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Necessity-thou best of peace-makers,
As well as surest prompter of invention-
Help us to composition.


WHILE the fire continued, the two parties laboured in active union, like the jarring factions of the Jews during the siege of Jerusalem, when compelled to unite in resisting an assault of the besiegers. But when the last bucket of water had hissed on the few embers that continued to glimmer-when the sense of mutual hostility, hitherto suspended by a feeling of common danger, was in its turn rekindled -the parties, mingled as they had hitherto been in one common exertion, drew off from each other, and began to arrange themselves at opposite sides. of the hall, and handle their weapons, as if for a renewal of the fight.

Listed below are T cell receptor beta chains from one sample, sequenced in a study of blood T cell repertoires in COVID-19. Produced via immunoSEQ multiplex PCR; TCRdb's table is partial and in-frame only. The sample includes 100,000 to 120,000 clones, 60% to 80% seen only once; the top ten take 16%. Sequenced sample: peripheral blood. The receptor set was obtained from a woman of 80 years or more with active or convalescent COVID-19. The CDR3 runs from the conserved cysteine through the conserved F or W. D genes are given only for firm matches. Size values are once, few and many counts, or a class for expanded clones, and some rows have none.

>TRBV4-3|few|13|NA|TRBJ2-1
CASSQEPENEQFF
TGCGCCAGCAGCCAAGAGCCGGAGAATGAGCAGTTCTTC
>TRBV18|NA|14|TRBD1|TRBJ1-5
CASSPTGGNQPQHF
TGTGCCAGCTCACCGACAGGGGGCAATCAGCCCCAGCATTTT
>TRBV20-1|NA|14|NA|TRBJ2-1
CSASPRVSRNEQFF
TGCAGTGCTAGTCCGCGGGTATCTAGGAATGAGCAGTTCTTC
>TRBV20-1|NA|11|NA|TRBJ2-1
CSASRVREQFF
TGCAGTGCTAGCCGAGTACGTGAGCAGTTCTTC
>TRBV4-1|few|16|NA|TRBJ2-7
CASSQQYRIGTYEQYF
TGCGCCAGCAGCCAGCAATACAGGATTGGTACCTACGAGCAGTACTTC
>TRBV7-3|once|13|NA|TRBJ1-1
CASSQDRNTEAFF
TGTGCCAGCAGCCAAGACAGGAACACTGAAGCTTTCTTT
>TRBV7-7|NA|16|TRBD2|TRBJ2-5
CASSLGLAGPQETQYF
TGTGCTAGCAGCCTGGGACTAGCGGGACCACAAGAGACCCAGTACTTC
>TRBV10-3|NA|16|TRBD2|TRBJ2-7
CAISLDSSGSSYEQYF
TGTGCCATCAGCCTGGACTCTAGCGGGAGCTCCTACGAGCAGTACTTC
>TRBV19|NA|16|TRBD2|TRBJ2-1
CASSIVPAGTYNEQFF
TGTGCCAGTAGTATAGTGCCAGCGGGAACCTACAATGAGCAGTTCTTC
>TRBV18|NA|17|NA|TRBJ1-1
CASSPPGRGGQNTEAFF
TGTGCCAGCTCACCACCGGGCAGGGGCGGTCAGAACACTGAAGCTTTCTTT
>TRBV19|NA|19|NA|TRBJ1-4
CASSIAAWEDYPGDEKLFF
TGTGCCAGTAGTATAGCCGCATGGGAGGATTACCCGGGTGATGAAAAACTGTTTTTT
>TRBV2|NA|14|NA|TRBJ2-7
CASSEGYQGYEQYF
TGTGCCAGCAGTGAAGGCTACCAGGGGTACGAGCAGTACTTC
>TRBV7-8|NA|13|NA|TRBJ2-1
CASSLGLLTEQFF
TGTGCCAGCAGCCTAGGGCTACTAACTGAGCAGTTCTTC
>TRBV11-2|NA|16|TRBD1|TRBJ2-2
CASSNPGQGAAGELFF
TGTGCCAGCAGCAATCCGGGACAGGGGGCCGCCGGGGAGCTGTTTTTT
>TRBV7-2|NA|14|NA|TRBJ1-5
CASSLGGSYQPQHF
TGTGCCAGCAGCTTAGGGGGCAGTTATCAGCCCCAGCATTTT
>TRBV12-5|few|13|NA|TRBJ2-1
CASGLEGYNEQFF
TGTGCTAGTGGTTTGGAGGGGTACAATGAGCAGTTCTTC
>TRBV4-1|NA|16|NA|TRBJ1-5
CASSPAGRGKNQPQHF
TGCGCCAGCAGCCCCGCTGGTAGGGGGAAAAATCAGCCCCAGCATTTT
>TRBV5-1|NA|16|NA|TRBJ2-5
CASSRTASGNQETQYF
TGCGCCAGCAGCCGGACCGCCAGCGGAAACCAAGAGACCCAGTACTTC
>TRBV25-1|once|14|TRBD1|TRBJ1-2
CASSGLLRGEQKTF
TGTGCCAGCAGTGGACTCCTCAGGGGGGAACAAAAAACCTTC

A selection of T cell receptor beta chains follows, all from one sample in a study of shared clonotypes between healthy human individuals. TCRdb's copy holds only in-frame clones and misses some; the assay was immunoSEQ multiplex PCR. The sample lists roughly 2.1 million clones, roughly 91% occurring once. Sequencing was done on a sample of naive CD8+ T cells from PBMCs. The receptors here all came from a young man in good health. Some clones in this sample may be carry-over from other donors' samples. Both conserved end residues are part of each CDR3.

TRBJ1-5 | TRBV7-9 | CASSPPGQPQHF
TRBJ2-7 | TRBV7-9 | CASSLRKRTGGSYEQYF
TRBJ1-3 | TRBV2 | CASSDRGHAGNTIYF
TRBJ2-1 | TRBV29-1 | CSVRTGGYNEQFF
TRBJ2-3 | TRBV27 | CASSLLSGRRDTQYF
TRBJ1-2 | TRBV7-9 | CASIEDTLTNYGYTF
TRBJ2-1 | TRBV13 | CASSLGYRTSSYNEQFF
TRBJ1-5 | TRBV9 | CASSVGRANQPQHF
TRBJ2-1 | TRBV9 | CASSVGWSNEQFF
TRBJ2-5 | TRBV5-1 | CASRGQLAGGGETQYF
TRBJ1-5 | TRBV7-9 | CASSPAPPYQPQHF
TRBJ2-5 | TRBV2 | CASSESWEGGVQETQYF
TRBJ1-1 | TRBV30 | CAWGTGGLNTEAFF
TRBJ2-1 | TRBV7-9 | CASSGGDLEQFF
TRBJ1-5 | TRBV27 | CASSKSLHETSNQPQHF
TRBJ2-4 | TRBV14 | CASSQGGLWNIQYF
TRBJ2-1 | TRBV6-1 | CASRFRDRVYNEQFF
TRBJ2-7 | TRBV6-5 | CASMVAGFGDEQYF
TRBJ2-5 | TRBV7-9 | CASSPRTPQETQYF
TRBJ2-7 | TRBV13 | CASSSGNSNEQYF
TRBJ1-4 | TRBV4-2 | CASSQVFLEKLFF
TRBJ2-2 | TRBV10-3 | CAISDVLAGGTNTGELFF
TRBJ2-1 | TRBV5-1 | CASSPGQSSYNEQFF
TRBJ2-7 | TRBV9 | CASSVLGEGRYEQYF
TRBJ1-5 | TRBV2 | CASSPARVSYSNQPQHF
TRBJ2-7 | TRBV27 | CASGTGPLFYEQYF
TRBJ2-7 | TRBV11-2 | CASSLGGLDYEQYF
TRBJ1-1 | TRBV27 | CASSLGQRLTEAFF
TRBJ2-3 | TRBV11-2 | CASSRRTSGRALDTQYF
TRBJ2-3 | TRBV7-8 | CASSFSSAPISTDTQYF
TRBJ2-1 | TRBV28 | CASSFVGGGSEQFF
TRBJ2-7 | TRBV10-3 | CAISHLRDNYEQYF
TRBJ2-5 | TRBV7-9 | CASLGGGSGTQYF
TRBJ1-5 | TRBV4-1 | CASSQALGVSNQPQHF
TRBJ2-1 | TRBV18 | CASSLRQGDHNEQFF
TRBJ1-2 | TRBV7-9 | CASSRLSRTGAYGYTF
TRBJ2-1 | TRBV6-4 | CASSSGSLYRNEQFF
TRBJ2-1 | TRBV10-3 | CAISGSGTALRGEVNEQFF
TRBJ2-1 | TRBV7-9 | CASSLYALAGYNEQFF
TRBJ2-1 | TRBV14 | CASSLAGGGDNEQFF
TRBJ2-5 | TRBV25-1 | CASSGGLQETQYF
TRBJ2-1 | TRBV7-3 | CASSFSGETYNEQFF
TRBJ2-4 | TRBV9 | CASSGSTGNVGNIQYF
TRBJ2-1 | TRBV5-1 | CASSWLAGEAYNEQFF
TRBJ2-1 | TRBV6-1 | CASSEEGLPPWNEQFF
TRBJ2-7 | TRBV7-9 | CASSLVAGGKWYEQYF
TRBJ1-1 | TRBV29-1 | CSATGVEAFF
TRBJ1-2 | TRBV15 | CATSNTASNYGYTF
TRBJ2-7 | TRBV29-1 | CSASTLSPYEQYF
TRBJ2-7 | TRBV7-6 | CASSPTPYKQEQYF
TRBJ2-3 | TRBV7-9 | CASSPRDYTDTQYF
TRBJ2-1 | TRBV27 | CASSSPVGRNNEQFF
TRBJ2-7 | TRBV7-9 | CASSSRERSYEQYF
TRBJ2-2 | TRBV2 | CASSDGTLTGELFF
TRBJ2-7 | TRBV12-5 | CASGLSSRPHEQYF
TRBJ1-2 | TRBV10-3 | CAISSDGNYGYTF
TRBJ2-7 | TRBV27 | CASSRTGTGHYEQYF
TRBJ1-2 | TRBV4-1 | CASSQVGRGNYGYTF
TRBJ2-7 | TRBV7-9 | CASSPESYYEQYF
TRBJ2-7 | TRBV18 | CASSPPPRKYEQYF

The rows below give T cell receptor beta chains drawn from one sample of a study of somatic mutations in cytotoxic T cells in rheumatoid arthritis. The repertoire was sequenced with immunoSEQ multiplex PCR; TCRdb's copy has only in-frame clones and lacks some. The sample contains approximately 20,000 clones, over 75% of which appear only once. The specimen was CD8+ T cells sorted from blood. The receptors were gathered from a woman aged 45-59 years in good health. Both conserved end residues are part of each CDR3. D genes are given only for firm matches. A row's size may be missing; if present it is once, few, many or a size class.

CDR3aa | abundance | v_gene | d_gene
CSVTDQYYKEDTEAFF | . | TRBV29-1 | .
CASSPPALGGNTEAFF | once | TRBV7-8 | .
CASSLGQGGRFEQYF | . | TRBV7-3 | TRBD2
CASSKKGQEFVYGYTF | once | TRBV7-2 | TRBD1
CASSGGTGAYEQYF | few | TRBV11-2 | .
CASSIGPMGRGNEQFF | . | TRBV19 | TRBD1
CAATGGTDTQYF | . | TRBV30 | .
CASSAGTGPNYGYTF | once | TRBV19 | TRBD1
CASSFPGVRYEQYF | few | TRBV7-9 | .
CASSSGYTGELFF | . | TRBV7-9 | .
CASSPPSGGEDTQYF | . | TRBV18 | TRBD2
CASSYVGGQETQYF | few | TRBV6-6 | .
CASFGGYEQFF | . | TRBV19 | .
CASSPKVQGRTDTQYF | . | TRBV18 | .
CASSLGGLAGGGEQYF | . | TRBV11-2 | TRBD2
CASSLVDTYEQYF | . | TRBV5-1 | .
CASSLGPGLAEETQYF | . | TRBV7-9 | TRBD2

Bridgenorth interrupted any farther progress of this menaced hostility, "Julian Peveril," he said, "thou art free to walk thine own path, since thou wilt not walk with me that road which is more safe, as well as more honourable. But if you do by my counsel, you will get soon beyond the British


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"Ralph Bridgenorth," said one of his friends, "this is but evil and feeble conduct on thine own part. Wilt thou withhold thy hand from the battle, to defend, from these sons of Belial, the captive of thy bow and of thy spear? Surely we are enow to VOL. II.15

deal with them in the security of our good old cause; nor should we part with this spawn of the old serpent, until we essay whether the Lord will not give us victory therein."